The winner of Palo Alto Weekly's Best Breakfast award for more than 20 years, Hobee's remains a Silicon Valley institution where night owls and early birds flock together over generous portions of home-cooked delectables in a cozy, casual atmosphere. Browse the menu for a breakfast of three sweet-potato pancakes ($6.75), any of six hash-brown varieties ($7.97), or the Hi Hat Ommie—a combination of diced ham and jack and cheddar cheeses, with country-style hash browns hidden inside like human dignity inside a San Diego Chicken costume ($9.75). Otherwise, prop up eyelids with a simmering cup of Hobee's famous cinnamon orange tea ($2.35) paired with its equally famous blueberry coffee cake ($2.50). Late arrivals to Hobee's can still tickle their taste buds with a bouquet of options such as the honey-pineapple teriyaki salmon ($10.95), the grilled chicken with tropical fruit salsa ($10.95), or the Very Gouda BBQ burger piled high with caramelized onions, rich barbeque sauce, and a Wisconsin's worth of gouda ($9.25).
The burrito sits steaming on its plate at Casita Linda Mexican Restaurant. Like a bomb-squad technician, the curious diner wants to know how this thing ticks, and cuts an intricate window in the fresh tortilla casing. Tender beans, rice, and pico de gallo nestle in tangles of shredded chicken. It could have been carnitas, asada, or tender al pastor. The staccato snap of fajitas against the scalding onyx surface of the skillet interrupts the quiet and draws eyes to the menu. In minutes, the kitchen erupts with individual tacos and chipotle-infused enchiladas crowded with fistfuls of pork and beef. Plates clatter onto tables, and the comfortable silence of a meal in full swing fills the eatery as the sun beats down outside upon the red-clay tiled roof.
With more than 25 years of service in San Jose, City Diner continues to deliver a1950s diner experience with friendly service, a full menu made from local ingredients, and bread delivered fresh every morning. For breakfast, customers can try a short stack of fluffy pancakes ($5.99), which chefs can dot with sliced banana or chocolate chips to form intricate pancake portraits of James Dean ($6.99). Cooks seal the savory union of ingredients in the barbecue-bacon cheeseburger with a crispy onion ring set on top of a certified Angus beef patty ($8.99). City Diner also whips together 66 flavors of 1950s-style milk shakes, with flavors ranging from traditional vanilla, chocolate, and strawberry ($3.99) to decadent butterscotch chocolate chip, peanut-butter Oreo malt, and pineapple chocolate strawberry ($4.99). Four-top tables and spacious booths keep vigil over the diner’s checkered floors, and pictures and movie memorabilia deck its white walls in old-time nostalgia, coming alive at night to dance the hand jive.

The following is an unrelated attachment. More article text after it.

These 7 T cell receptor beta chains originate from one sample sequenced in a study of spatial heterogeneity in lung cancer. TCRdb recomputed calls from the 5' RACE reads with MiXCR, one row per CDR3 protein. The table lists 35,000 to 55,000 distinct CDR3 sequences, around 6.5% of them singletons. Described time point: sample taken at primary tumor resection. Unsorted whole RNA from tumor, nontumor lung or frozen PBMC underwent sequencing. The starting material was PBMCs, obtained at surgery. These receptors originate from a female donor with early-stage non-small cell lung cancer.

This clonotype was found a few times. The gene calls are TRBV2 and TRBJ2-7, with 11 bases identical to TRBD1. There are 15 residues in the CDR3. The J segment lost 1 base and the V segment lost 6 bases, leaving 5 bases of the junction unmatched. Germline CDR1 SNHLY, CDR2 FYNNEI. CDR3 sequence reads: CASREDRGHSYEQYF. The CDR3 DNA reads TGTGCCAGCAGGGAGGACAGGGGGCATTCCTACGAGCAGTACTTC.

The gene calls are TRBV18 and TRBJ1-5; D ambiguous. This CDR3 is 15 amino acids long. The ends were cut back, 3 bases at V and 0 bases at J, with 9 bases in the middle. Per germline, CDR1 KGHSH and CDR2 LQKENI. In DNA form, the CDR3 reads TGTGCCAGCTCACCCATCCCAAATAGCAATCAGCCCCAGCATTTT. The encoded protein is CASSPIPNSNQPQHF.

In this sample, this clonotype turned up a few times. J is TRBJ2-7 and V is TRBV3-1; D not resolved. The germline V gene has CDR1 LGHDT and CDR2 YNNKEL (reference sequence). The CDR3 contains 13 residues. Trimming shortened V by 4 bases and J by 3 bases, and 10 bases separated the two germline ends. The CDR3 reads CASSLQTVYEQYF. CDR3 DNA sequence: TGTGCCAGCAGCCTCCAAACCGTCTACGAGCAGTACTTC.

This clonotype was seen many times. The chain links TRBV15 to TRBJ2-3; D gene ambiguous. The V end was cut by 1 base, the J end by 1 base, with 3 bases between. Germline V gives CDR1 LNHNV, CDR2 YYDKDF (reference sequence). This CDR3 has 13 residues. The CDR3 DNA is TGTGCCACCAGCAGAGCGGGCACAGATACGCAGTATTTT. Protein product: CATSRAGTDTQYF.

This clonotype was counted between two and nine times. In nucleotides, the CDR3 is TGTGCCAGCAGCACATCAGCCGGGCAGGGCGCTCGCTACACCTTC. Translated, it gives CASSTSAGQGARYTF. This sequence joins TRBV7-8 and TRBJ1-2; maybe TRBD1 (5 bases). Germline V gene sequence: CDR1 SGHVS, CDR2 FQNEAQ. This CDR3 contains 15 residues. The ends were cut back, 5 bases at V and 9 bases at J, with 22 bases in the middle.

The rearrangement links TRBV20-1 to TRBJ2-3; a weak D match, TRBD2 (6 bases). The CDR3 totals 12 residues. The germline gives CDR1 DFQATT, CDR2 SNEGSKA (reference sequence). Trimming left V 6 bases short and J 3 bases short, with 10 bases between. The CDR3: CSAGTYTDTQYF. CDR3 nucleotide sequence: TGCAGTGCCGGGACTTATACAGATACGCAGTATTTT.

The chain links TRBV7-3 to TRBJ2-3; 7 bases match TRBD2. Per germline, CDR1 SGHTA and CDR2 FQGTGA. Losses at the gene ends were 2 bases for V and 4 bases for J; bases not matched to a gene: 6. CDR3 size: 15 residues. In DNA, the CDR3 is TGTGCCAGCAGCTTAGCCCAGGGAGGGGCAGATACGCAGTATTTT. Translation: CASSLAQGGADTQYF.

At Holder's Country Inn, pancakes for dinner is always an option?and the pancakes come in a variety of styles, too, from chocolate-infused to blueberry-topped. The restaurant serves its breakfast plates all day, a selection that also includes omelets, golden waffles, and corned-beef hash. For lunch and dinner, though, diners can choose from traditional options as well, including new york steak, pasta, and sandwiches such as the turkey avocado melt.
Almost anything could happen to a chicken wing in PS Eatery’s kitchen. The culinary team could crisply fry it and dunk it in buffalo spices, or prepare it Asian-style, tossing it in fish sauce. The eatery specializes in comfort food with a twist, adding flavorful touches and Asian influences to its classic platters. The mac and cheese, for instance, comes crowned in Japanese-style panko breadcrumbs and mixed with spicy tuna. Grilled pork loins arrive sided with tasty tangles of spaghetti chow mein, and even the humble veggie burger is reinvented with six layers of yellow squash, eggplant, and zucchini, rather than the standard autumn leaves.